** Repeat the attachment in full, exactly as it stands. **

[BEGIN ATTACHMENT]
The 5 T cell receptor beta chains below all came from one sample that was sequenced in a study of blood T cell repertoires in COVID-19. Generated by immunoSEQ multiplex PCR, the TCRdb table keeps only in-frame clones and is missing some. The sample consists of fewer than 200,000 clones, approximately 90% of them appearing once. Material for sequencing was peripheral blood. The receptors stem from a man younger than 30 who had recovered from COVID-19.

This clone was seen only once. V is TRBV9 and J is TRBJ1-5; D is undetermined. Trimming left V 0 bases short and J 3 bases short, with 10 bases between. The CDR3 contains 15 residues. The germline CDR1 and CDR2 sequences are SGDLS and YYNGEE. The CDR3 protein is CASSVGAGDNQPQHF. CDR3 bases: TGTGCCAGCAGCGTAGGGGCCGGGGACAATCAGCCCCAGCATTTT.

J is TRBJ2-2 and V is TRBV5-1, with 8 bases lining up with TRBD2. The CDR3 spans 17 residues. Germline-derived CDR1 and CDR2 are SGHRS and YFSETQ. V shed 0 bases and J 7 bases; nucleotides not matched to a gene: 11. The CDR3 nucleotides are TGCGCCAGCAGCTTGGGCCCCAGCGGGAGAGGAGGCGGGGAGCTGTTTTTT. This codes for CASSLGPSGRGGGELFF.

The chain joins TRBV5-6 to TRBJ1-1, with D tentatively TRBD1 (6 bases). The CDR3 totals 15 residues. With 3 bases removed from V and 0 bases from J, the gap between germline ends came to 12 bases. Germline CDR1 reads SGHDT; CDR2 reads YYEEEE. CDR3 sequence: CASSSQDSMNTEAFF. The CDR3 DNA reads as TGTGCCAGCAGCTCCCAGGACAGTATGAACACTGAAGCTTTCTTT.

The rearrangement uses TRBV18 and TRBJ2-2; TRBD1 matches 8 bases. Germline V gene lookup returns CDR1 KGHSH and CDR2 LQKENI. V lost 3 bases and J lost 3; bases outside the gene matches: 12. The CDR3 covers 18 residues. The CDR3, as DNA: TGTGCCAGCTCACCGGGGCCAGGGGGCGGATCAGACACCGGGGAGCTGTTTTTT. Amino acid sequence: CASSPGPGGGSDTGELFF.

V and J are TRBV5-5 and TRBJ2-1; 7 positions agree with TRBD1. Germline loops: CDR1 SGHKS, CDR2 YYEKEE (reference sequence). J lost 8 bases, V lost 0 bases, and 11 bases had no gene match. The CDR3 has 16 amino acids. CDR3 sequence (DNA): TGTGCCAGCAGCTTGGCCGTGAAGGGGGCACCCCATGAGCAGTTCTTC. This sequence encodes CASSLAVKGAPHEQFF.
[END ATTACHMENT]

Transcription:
The 5 T cell receptor beta chains below all came from one sample that was sequenced in a study of blood T cell repertoires in COVID-19. Generated by immunoSEQ multiplex PCR, the TCRdb table keeps only in-frame clones and is missing some. The sample consists of fewer than 200,000 clones, approximately 90% of them appearing once. Material for sequencing was peripheral blood. The receptors stem from a man younger than 30 who had recovered from COVID-19.

This clone was seen only once. V is TRBV9 and J is TRBJ1-5; D is undetermined. Trimming left V 0 bases short and J 3 bases short, with 10 bases between. The CDR3 contains 15 residues. The germline CDR1 and CDR2 sequences are SGDLS and YYNGEE. The CDR3 protein is CASSVGAGDNQPQHF. CDR3 bases: TGTGCCAGCAGCGTAGGGGCCGGGGACAATCAGCCCCAGCATTTT.

J is TRBJ2-2 and V is TRBV5-1, with 8 bases lining up with TRBD2. The CDR3 spans 17 residues. Germline-derived CDR1 and CDR2 are SGHRS and YFSETQ. V shed 0 bases and J 7 bases; nucleotides not matched to a gene: 11. The CDR3 nucleotides are TGCGCCAGCAGCTTGGGCCCCAGCGGGAGAGGAGGCGGGGAGCTGTTTTTT. This codes for CASSLGPSGRGGGELFF.

The chain joins TRBV5-6 to TRBJ1-1, with D tentatively TRBD1 (6 bases). The CDR3 totals 15 residues. With 3 bases removed from V and 0 bases from J, the gap between germline ends came to 12 bases. Germline CDR1 reads SGHDT; CDR2 reads YYEEEE. CDR3 sequence: CASSSQDSMNTEAFF. The CDR3 DNA reads as TGTGCCAGCAGCTCCCAGGACAGTATGAACACTGAAGCTTTCTTT.

The rearrangement uses TRBV18 and TRBJ2-2; TRBD1 matches 8 bases. Germline V gene lookup returns CDR1 KGHSH and CDR2 LQKENI. V lost 3 bases and J lost 3; bases outside the gene matches: 12. The CDR3 covers 18 residues. The CDR3, as DNA: TGTGCCAGCTCACCGGGGCCAGGGGGCGGATCAGACACCGGGGAGCTGTTTTTT. Amino acid sequence: CASSPGPGGGSDTGELFF.

V and J are TRBV5-5 and TRBJ2-1; 7 positions agree with TRBD1. Germline loops: CDR1 SGHKS, CDR2 YYEKEE (reference sequence). J lost 8 bases, V lost 0 bases, and 11 bases had no gene match. The CDR3 has 16 amino acids. CDR3 sequence (DNA): TGTGCCAGCAGCTTGGCCGTGAAGGGGGCACCCCATGAGCAGTTCTTC. This sequence encodes CASSLAVKGAPHEQFF.